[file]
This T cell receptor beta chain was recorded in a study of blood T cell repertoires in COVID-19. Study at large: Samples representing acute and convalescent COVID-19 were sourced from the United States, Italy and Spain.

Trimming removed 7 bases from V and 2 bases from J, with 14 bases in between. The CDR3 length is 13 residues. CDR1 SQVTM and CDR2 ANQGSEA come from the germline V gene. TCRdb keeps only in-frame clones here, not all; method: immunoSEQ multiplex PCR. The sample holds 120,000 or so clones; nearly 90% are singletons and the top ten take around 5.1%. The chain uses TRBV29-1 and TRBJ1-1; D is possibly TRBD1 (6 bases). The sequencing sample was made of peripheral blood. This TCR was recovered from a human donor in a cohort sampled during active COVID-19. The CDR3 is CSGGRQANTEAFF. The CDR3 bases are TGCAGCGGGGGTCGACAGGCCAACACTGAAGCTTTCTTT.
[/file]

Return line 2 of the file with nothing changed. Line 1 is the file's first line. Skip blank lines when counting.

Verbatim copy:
Trimming removed 7 bases from V and 2 bases from J, with 14 bases in between. The CDR3 length is 13 residues. CDR1 SQVTM and CDR2 ANQGSEA come from the germline V gene. TCRdb keeps only in-frame clones here, not all; method: immunoSEQ multiplex PCR. The sample holds 120,000 or so clones; nearly 90% are singletons and the top ten take around 5.1%. The chain uses TRBV29-1 and TRBJ1-1; D is possibly TRBD1 (6 bases). The sequencing sample was made of peripheral blood. This TCR was recovered from a human donor in a cohort sampled during active COVID-19. The CDR3 is CSGGRQANTEAFF. The CDR3 bases are TGCAGCGGGGGTCGACAGGCCAACACTGAAGCTTTCTTT.